The Plant Virus Ecology Group

Screen capture from one of our Plant Virus Ecology group zoom meetings

Every other week, the Malmstrom Lab and our research collaborators around the world meet virtually for our Plant Virus Ecology group (PVEG) discussion. The field of plant virus ecology investigates how viruses interact with plants, with insects and other organisms that spread them (vectors), and with their environment. Research in this area aims to understand how plant viruses influence, and are influenced by, the structure and function of communities and ecosystems. In each group meeting, a volunteer leads discussion about a recent, relevant article. Dialogue may focus on the paper’s findings or may use the paper as a framework for more open-ended discussion about a specific topic.

Map showing the approximate location of some researchers who zoom in for our discussion.

The PVEG meetings emphasize the value of collaboration and the creative, interactive development of ideas. Our aim is to facilitate conversations and mentoring relationships between early career and established scientists. The virtual format of our discussion widens the potential scope of these collaborations to international researchers from various institutions, although the group is limited in size to allow full participation by all contributors.

Recent discussion topics:

Xu et al. 2020. Novel partiti-like viruses are conditional mutualistic symbionts in their normal lepidopteran host, African armyworm, but parasitic in a novel host, Fall armyworm. PLoS Pathog 16(6): e1008467.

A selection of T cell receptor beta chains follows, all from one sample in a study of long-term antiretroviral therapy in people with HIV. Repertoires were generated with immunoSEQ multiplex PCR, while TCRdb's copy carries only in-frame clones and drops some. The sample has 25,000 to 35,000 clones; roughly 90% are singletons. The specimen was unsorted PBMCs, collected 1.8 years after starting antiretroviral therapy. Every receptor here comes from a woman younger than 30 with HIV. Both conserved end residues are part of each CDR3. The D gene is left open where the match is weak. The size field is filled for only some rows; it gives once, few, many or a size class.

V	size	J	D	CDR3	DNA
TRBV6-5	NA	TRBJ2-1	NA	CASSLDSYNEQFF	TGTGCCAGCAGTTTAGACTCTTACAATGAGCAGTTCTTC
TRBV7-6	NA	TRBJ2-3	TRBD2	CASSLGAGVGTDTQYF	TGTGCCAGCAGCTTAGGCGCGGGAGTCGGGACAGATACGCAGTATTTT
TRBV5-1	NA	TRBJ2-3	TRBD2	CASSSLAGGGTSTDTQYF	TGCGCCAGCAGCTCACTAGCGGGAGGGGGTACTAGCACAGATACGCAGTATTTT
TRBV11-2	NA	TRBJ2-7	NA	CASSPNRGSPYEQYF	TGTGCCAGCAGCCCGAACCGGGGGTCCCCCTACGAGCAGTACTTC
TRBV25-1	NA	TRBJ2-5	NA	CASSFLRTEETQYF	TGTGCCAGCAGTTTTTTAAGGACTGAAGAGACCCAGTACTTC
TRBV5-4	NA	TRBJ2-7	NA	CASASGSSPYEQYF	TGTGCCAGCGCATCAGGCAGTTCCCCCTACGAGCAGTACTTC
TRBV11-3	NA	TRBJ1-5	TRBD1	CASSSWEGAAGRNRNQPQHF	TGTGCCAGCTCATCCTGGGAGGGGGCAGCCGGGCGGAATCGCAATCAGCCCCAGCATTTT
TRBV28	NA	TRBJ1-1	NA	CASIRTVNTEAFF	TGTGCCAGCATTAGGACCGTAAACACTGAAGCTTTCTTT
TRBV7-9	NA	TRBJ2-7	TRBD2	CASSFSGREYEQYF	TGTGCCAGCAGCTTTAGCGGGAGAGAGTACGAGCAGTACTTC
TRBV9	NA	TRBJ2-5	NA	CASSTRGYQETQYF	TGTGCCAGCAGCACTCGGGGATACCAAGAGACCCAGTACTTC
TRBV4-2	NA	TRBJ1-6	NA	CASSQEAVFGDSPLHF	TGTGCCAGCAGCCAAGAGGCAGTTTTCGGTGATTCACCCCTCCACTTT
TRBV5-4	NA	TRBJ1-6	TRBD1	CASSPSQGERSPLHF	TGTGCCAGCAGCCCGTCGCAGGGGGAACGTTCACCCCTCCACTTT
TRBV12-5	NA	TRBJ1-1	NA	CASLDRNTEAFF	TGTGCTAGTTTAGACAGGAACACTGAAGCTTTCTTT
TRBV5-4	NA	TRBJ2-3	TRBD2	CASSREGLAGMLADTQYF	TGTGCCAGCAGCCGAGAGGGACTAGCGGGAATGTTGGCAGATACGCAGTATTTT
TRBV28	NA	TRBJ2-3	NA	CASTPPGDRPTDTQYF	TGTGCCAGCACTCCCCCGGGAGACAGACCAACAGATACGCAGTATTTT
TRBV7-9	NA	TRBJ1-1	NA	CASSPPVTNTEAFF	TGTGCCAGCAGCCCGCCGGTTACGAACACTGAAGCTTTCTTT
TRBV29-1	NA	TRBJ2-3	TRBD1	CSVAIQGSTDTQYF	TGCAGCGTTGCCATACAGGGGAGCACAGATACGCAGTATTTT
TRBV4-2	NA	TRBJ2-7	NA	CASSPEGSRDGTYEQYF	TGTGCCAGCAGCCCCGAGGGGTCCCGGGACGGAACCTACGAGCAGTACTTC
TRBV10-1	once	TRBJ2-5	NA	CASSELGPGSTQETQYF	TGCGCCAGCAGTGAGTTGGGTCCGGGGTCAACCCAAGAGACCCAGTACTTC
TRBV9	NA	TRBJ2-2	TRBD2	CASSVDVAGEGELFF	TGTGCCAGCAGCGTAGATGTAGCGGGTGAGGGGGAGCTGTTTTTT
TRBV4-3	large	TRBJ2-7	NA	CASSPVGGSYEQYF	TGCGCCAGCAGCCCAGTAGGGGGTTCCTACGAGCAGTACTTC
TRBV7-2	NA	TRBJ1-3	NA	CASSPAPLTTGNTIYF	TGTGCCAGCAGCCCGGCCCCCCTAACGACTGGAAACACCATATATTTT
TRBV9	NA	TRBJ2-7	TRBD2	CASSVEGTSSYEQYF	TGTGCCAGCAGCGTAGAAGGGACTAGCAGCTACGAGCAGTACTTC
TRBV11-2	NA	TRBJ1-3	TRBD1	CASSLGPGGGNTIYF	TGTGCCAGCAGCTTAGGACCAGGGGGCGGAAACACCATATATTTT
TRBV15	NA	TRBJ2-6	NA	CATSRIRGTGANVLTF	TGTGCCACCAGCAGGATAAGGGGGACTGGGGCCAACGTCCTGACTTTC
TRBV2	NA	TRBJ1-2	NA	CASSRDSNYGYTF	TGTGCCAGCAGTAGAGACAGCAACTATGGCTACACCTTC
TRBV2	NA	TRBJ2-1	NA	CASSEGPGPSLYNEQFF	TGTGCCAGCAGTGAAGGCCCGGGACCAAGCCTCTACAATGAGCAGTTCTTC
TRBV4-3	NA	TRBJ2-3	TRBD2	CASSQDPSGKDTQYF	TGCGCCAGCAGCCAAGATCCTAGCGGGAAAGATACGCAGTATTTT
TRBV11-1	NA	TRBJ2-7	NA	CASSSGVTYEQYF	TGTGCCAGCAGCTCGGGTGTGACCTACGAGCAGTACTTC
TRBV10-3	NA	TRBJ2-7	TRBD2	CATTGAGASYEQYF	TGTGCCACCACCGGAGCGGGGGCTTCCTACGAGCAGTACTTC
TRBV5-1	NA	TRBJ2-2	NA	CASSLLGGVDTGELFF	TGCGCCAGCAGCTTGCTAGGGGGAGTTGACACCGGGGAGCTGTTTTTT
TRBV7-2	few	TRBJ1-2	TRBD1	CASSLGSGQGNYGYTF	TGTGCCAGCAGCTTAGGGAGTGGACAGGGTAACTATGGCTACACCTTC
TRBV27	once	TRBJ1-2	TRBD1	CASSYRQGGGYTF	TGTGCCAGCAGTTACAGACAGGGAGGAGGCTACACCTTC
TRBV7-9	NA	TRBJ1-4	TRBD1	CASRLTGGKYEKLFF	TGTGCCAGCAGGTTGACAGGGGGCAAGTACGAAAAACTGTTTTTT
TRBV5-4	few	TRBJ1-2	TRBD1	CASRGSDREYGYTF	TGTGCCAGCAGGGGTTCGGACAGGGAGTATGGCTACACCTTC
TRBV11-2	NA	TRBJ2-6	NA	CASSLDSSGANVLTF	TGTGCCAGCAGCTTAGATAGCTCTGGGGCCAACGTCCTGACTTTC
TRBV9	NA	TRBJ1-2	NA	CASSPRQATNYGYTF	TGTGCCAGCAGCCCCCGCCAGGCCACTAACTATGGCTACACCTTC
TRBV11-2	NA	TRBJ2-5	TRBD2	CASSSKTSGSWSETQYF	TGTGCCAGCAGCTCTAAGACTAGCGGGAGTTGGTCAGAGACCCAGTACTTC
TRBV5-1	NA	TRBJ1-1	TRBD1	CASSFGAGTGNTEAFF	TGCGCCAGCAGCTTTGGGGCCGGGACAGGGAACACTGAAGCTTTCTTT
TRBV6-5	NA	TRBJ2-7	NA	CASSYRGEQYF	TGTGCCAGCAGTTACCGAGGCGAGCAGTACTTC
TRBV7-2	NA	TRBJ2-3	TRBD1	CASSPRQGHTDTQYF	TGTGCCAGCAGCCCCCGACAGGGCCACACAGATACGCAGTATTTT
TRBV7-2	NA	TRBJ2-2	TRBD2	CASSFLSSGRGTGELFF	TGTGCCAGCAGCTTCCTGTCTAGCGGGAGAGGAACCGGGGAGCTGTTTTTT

Sallinen et al. 2020. Intraspecific host variation plays a key role in virus community assembly. Nature Communications, 11(1), 1–11.

Onditi, Nyongesa & van der Vlugt. 2020. Prevalence, distribution and control of six major potato viruses in Kenya. Tropical Plant Pathology.

Skelton et al., 2019. Potato spindle tuber viroid detected in seed of uncultivated Solanum anguivi, S. coagulans and S. dasyphyllum collected from Ghana, Kenya and Uganda. New Disease Reports. 39, 23.

Fozouni et al. 2021. Amplification-free detection of SARS-CoV-2 with CRISPR-Cas13a and mobile phone microscopy, Cell. 

Rodríguez-Nevado, C., R. G. Gavilán, and I. Pagán, 2020. Host abundance and identity determine the epidemiology and evolution of a generalist plant virus in a wild ecosystem. Phytopathology  110(1): 94-105.

Brook et al. 2020. Accelerated viral dynamics in bat cell lines, with implications for zoonotic emergence. Elife. Feb 3;9:e48401.

González, R., A. Butković, and S.F. Elena, Chapter Three – From foes to friends: Viral infections expand the limits of host phenotypic plasticity, in Advances in Virus Research, M. Kielian, T.C. Mettenleiter, and M.J. Roossinck, Editors. 2020, Academic Press. p. 85-121.

Di Mattia et al. 2020. Route of a multipartite nanovirus across the body of its aphid vector. J Virol 94:e01998-19.

Written by Ally Brown